Dreamcast Magazine: Tell us about Sega’s hardware at the time.
Rikiya Nakagawa: When I joined, the Famicom had just been released. Sega had the SG1000 but wasn’t selling it anymore.
Dreamcast Magazine: Afterwards you’d work on several projects and would eventually be appointed head of AM1. Could you tell us about that?
Rikiya Nakagawa: Yu Suzuki was already moving independently at that point, working on things like Studio 128 and such. Our boss at the time, Yoji Ishii, was assigned to CS (consoles) and we had two R&D teams: AM2/CRI of which Yu Suzuki and I were a part of as well as [Hisao] Oguchi’s AM3 (now Hitmaker). That’s how the current form came about.
Dreamcast Magazine: What changed for you when you were appointed department head?
Rikiya Nakagawa: I didn’t have to code myself anymore (laughs). My job mainly revolved around production and managing schedules.
Dreamcast Magazine: What was the most memorable project you worked on in AM1?
Rikiya Nakagawa: That would have to be Indy 500 (1995, Model 2). I think. Probably an unexpected choice. We had already used CG graphics in Wing War (1994, Model 1), but Indy 500 was the first time we were able to do proper color textures, and afterwards we had a really good handle on CG graphics. It was a huge deal. Only because of that could we then do Wave Runner and House of the Dead. Up until then, AM1 had only done games with 2D sprites, but from then on things completely changed.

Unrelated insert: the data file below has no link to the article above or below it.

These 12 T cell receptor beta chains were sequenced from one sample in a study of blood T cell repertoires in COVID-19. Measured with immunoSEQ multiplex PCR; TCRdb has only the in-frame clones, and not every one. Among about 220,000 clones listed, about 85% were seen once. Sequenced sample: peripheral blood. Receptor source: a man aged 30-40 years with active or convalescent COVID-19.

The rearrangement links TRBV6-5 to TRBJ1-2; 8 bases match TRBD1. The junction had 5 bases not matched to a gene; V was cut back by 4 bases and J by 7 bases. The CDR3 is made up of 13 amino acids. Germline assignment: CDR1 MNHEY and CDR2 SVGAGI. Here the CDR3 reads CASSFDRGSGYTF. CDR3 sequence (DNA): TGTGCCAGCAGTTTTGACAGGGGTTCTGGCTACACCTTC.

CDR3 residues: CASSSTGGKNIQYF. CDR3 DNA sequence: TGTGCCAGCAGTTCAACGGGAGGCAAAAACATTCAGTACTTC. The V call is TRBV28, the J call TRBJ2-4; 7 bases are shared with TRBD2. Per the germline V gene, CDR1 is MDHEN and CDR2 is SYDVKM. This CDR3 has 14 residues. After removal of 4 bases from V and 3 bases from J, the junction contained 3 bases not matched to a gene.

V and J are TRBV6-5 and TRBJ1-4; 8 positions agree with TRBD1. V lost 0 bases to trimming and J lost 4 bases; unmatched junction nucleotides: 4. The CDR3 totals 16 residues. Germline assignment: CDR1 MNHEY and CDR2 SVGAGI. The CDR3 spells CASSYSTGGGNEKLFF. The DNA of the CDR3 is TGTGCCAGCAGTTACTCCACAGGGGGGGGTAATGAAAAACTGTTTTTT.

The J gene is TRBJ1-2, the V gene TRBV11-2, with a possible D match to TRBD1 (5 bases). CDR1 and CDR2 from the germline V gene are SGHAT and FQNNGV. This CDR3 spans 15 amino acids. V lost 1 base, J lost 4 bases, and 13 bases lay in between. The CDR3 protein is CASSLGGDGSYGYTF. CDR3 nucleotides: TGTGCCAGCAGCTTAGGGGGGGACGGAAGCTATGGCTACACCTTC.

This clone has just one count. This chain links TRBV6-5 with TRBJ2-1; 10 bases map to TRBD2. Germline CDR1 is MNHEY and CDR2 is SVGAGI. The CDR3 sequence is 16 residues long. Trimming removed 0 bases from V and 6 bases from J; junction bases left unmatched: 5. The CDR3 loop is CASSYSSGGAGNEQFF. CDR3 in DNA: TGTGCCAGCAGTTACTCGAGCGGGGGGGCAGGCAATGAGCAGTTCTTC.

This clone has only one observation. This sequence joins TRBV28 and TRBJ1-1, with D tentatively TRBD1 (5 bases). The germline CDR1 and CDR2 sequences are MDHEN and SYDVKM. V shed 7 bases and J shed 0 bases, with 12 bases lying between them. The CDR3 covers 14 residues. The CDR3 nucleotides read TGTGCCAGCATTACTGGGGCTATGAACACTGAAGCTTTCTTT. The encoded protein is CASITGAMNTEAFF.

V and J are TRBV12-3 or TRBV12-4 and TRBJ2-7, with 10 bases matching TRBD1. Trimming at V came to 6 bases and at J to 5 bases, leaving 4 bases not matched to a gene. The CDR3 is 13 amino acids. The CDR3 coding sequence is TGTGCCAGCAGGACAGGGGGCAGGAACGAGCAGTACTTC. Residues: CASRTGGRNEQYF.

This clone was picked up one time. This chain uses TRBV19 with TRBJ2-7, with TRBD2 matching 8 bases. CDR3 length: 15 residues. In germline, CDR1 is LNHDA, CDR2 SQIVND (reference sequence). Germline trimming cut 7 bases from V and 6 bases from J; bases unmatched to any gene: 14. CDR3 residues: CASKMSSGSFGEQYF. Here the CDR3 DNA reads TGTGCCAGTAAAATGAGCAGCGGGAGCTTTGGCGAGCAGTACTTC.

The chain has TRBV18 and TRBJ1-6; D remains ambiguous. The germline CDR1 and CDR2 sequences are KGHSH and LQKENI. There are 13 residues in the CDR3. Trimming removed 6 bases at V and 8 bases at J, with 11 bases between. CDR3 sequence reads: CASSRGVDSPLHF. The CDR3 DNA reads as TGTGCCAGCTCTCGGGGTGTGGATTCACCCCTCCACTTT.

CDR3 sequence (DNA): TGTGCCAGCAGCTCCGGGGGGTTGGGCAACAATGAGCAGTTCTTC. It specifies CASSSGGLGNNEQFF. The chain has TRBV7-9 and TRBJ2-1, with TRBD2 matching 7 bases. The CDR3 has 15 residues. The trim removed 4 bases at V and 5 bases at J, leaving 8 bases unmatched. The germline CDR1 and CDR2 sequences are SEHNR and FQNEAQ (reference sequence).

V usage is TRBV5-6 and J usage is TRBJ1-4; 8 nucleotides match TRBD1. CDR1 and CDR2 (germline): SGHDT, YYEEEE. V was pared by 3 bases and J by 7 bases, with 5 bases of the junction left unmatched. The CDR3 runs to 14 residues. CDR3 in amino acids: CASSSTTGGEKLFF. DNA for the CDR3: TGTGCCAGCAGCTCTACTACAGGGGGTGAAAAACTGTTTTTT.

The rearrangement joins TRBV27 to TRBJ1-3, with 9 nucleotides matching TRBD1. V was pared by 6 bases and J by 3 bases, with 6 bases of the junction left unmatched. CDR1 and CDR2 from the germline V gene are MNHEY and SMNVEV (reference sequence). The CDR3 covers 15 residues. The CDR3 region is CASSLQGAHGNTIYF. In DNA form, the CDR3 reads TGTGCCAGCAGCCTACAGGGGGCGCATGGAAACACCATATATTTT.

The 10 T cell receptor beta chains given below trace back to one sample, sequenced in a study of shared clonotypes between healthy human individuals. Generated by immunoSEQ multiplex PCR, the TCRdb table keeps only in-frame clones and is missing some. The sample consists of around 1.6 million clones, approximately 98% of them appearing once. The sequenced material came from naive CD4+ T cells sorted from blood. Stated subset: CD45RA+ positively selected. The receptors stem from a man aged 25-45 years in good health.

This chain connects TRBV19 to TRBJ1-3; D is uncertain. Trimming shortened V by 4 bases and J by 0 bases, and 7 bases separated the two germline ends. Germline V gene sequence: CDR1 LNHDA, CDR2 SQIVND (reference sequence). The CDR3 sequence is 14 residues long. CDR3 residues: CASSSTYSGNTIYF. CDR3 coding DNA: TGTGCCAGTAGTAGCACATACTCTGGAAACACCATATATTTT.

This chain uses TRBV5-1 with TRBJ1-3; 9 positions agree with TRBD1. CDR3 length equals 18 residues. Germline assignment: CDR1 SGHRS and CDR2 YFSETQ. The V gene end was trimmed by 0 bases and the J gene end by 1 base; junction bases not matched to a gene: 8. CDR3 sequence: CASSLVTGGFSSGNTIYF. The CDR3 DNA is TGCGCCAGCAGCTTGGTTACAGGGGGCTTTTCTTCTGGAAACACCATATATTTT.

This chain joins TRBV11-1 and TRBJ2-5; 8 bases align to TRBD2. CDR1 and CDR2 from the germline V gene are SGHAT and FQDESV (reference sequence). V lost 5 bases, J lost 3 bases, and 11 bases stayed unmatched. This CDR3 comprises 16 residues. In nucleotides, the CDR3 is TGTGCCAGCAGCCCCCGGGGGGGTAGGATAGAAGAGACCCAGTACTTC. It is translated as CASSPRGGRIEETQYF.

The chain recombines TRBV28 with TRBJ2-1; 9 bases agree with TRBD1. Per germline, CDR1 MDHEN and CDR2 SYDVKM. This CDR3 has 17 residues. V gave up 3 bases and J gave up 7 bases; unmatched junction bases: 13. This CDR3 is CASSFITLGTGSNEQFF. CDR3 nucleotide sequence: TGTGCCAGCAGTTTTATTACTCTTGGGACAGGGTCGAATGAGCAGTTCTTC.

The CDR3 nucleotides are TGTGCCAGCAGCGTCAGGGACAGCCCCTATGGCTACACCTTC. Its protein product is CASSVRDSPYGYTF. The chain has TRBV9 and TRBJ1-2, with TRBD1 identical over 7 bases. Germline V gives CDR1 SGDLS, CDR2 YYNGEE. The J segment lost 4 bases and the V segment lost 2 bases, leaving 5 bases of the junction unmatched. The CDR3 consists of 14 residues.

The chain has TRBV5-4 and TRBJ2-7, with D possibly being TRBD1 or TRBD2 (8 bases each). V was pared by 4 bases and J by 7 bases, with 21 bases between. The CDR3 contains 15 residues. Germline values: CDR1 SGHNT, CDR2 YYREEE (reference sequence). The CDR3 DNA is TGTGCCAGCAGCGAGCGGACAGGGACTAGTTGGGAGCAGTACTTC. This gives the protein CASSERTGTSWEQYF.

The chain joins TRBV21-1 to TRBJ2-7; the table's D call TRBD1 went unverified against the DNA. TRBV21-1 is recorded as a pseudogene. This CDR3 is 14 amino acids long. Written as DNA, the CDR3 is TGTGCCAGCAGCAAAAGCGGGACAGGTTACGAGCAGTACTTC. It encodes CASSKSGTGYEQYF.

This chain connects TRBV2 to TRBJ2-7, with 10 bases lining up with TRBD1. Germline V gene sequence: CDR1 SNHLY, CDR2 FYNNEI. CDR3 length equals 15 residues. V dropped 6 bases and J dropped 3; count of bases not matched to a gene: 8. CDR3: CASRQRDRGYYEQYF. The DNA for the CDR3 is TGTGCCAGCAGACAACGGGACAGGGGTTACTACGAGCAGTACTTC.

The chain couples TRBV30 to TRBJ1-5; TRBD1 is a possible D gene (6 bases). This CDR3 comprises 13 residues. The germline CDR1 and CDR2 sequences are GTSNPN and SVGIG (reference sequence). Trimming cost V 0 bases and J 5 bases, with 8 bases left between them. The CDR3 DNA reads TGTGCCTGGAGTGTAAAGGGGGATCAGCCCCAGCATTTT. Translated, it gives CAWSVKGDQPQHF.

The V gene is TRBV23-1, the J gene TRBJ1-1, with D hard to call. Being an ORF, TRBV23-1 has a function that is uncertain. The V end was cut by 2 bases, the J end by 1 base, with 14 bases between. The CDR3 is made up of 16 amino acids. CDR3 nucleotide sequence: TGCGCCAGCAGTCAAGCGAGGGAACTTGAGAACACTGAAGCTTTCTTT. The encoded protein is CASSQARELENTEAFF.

Dreamcast Magazine: What would you say is the”image” of AM1? AM2 has been seen as “Yu Suzuki’s group of high-end hit-making honor students,” while AM3, like Oguchi, is known for its planning and design. Would you feel that the image of AM1 could be described as “steady” or “reliable?”
Rikiya Nakagawa: Simply put, I think it’s good that we didn’t have a set flavor, so to speak. We could basically do whatever we wanted, as long as it was fun. For example, doing kiddy ride attractions like Wakuwaku Anpanman is a bit… you know? But because we did it, we were able to learn how kids would react. So, recently we would tell mentally drained staff members to relax and play some Wakuwaku.
For the complete story of Nakagawa’s role in the development of many Sega arcade classics, be sure to read The Sega Arcade Revolution: A History in 62 Games. The book chronicles Sega’s arcade legacy from 1966-2003 and is available in paperback and digital formats now from Amazon.
“He always asked questions, more enthusiastically than anyone else.” – In reference to Yu Suzuki. That stood out most of all in this interview! Thanks for posting the translation!